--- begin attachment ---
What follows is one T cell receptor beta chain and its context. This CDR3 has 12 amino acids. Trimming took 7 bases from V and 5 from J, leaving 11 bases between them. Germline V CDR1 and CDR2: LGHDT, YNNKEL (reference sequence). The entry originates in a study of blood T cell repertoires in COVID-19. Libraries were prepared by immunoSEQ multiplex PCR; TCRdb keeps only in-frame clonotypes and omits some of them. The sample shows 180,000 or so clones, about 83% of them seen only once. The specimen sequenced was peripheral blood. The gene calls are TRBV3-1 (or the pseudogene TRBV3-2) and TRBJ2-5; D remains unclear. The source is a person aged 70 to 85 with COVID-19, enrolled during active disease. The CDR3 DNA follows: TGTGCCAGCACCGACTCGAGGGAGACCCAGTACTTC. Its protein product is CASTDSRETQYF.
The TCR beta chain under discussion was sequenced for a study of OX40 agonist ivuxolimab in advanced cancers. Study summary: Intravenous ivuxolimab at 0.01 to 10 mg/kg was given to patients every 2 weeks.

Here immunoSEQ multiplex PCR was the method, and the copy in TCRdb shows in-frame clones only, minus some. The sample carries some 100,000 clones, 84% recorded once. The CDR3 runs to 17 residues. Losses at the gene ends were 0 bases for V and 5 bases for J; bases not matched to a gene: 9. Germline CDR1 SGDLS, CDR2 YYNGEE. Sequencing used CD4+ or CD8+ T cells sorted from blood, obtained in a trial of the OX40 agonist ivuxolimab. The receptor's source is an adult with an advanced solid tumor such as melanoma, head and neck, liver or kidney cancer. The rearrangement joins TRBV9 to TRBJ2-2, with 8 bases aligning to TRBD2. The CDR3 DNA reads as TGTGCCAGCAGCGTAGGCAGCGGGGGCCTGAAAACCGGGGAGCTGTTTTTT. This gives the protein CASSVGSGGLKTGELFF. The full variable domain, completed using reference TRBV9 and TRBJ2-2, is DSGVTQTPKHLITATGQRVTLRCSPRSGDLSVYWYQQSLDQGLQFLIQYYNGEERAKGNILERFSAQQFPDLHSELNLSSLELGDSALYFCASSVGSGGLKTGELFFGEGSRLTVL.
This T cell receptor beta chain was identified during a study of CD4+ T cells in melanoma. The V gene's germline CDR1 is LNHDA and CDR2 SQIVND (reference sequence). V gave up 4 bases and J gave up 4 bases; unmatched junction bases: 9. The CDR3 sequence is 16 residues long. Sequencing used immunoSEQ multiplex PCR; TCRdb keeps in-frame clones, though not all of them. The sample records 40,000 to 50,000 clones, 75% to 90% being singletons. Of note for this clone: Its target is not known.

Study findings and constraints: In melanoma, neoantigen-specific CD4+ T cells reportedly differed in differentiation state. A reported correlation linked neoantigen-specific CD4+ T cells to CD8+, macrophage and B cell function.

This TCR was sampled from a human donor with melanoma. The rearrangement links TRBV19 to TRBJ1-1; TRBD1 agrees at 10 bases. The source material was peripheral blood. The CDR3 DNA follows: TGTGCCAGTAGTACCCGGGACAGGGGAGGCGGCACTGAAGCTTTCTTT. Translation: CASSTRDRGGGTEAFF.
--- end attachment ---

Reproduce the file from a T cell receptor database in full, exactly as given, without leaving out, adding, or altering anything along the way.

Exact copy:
What follows is one T cell receptor beta chain and its context. This CDR3 has 12 amino acids. Trimming took 7 bases from V and 5 from J, leaving 11 bases between them. Germline V CDR1 and CDR2: LGHDT, YNNKEL (reference sequence). The entry originates in a study of blood T cell repertoires in COVID-19. Libraries were prepared by immunoSEQ multiplex PCR; TCRdb keeps only in-frame clonotypes and omits some of them. The sample shows 180,000 or so clones, about 83% of them seen only once. The specimen sequenced was peripheral blood. The gene calls are TRBV3-1 (or the pseudogene TRBV3-2) and TRBJ2-5; D remains unclear. The source is a person aged 70 to 85 with COVID-19, enrolled during active disease. The CDR3 DNA follows: TGTGCCAGCACCGACTCGAGGGAGACCCAGTACTTC. Its protein product is CASTDSRETQYF.
The TCR beta chain under discussion was sequenced for a study of OX40 agonist ivuxolimab in advanced cancers. Study summary: Intravenous ivuxolimab at 0.01 to 10 mg/kg was given to patients every 2 weeks.

Here immunoSEQ multiplex PCR was the method, and the copy in TCRdb shows in-frame clones only, minus some. The sample carries some 100,000 clones, 84% recorded once. The CDR3 runs to 17 residues. Losses at the gene ends were 0 bases for V and 5 bases for J; bases not matched to a gene: 9. Germline CDR1 SGDLS, CDR2 YYNGEE. Sequencing used CD4+ or CD8+ T cells sorted from blood, obtained in a trial of the OX40 agonist ivuxolimab. The receptor's source is an adult with an advanced solid tumor such as melanoma, head and neck, liver or kidney cancer. The rearrangement joins TRBV9 to TRBJ2-2, with 8 bases aligning to TRBD2. The CDR3 DNA reads as TGTGCCAGCAGCGTAGGCAGCGGGGGCCTGAAAACCGGGGAGCTGTTTTTT. This gives the protein CASSVGSGGLKTGELFF. The full variable domain, completed using reference TRBV9 and TRBJ2-2, is DSGVTQTPKHLITATGQRVTLRCSPRSGDLSVYWYQQSLDQGLQFLIQYYNGEERAKGNILERFSAQQFPDLHSELNLSSLELGDSALYFCASSVGSGGLKTGELFFGEGSRLTVL.
This T cell receptor beta chain was identified during a study of CD4+ T cells in melanoma. The V gene's germline CDR1 is LNHDA and CDR2 SQIVND (reference sequence). V gave up 4 bases and J gave up 4 bases; unmatched junction bases: 9. The CDR3 sequence is 16 residues long. Sequencing used immunoSEQ multiplex PCR; TCRdb keeps in-frame clones, though not all of them. The sample records 40,000 to 50,000 clones, 75% to 90% being singletons. Of note for this clone: Its target is not known.

Study findings and constraints: In melanoma, neoantigen-specific CD4+ T cells reportedly differed in differentiation state. A reported correlation linked neoantigen-specific CD4+ T cells to CD8+, macrophage and B cell function.

This TCR was sampled from a human donor with melanoma. The rearrangement links TRBV19 to TRBJ1-1; TRBD1 agrees at 10 bases. The source material was peripheral blood. The CDR3 DNA follows: TGTGCCAGTAGTACCCGGGACAGGGGAGGCGGCACTGAAGCTTTCTTT. Translation: CASSTRDRGGGTEAFF.